Montgomery, a Columbia, S.C. native, was a senior at Winston-Salem State University when he was first elected in 2009, becoming the youngest City Council member in Winston-Salem’s history. He said for now he expects to continue his roles as executive director of the Bethesda Center for the Homeless, pastor of First Calvary Baptist Church in Winston-Salem and co-owner of The Chronicle.

Hanes told Democrats Sunday he resigned with a “heavy heart” but had a situation he needed to take advantage of that required his full attention immediately. He said he’ll be revealing more about what that is in the coming weeks.

When he announced his retirement last Tuesday, he also announced Montgomery had agreed to take his place.  That evening, the local Democratic Party sent an email to precinct chairs and vice chairs, other precinct officials, and elected officials in the 72nd District informing them of the new vacancy, inviting any Democrat living in the district to run for it and that a meeting would be held Sunday in which they’d vote to fill that seat.

Only Montgomery sent an email expressing interest in the seat. He did have some friendly competition from Annette Scippio, the retired executive director of Leadership Winston-Salem and a Winston Lake precinct chair. Scippio had come there to support Montgomery, but at the urging of friends, accepted a nomination made at the meeting to run for the seat. The two nominees stood at the front of the room, occasionally exchanging words and smiles as they waited for the vote.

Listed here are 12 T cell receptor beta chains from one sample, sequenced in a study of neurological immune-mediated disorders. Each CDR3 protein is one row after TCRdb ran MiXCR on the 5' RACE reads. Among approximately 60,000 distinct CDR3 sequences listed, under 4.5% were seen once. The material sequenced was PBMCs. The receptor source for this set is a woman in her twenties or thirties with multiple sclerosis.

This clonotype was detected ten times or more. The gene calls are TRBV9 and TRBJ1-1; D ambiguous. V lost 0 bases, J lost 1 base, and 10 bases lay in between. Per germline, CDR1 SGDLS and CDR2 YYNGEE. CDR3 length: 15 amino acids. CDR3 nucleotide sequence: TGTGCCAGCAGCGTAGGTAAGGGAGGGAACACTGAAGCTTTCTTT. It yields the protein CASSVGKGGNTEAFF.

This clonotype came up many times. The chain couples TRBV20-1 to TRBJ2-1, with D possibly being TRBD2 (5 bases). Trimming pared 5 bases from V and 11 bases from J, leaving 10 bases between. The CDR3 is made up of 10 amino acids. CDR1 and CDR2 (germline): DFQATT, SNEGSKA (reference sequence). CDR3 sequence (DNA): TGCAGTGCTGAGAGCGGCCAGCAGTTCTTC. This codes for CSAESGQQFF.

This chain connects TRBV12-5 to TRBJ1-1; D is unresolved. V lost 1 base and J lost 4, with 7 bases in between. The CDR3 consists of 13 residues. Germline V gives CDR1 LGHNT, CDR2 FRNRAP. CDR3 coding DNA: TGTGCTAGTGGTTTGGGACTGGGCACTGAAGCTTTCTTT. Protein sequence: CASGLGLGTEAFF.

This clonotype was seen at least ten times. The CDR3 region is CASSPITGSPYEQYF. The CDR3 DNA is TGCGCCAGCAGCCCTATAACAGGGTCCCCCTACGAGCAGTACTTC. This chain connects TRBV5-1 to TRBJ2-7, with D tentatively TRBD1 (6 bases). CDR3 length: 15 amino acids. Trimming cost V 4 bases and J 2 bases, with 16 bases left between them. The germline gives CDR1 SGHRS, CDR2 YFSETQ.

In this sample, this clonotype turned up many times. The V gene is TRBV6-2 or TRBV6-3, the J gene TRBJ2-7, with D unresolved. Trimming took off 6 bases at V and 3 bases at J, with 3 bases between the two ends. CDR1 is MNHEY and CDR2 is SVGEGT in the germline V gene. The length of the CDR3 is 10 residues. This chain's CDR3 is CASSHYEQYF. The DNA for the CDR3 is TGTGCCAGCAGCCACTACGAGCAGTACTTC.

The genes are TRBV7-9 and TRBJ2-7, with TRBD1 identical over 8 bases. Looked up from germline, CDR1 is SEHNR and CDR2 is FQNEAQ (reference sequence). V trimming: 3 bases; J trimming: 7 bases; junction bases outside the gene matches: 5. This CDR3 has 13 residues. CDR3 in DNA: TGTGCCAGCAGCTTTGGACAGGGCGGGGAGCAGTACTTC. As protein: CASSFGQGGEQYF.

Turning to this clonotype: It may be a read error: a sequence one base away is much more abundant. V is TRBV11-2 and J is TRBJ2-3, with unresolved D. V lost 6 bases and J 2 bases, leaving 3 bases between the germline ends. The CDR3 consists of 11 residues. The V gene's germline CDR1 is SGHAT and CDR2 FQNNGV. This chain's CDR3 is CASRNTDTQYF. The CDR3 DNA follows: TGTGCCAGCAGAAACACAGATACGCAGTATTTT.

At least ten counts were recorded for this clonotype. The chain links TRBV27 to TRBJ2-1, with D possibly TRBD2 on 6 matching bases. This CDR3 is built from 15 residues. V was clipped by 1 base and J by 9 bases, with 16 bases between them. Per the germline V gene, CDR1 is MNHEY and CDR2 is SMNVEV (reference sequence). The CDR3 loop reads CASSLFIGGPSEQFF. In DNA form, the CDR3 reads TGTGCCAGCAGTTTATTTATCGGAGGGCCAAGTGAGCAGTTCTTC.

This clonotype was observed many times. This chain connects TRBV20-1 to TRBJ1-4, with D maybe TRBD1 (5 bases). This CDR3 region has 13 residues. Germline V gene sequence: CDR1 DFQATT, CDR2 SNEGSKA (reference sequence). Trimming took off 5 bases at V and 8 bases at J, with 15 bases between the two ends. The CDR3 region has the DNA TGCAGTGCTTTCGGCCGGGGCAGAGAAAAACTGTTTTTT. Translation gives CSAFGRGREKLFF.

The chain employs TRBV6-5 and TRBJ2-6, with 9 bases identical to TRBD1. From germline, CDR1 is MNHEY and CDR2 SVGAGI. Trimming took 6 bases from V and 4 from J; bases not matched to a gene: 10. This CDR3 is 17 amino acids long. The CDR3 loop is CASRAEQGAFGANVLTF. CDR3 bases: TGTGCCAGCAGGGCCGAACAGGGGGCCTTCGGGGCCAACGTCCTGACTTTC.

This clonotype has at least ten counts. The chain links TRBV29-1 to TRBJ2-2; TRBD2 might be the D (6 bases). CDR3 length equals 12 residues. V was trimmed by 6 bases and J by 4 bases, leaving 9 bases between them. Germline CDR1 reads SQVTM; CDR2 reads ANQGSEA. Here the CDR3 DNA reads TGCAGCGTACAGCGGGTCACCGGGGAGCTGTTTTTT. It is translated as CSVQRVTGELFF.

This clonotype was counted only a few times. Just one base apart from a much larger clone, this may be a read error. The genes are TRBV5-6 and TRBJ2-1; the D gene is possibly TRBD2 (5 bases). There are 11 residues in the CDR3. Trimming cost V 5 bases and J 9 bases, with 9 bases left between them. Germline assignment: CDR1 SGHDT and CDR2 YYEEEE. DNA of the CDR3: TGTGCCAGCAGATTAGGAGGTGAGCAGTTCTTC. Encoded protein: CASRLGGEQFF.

But before that could happen, Democratic leadership had to deal with controversy from Hanes publicly picking his successor ahead of time and the short notice for the meeting.

Joycelyn Johnson, who served on the City Council before losing to Montgomery in 2009, objected to the notice about the meeting only being sent to those eligible to vote on the matter and not the general public, who she said might not have known they could run for the seat. She also said she got a call about who was going to be nominated the day before the resignation was announced.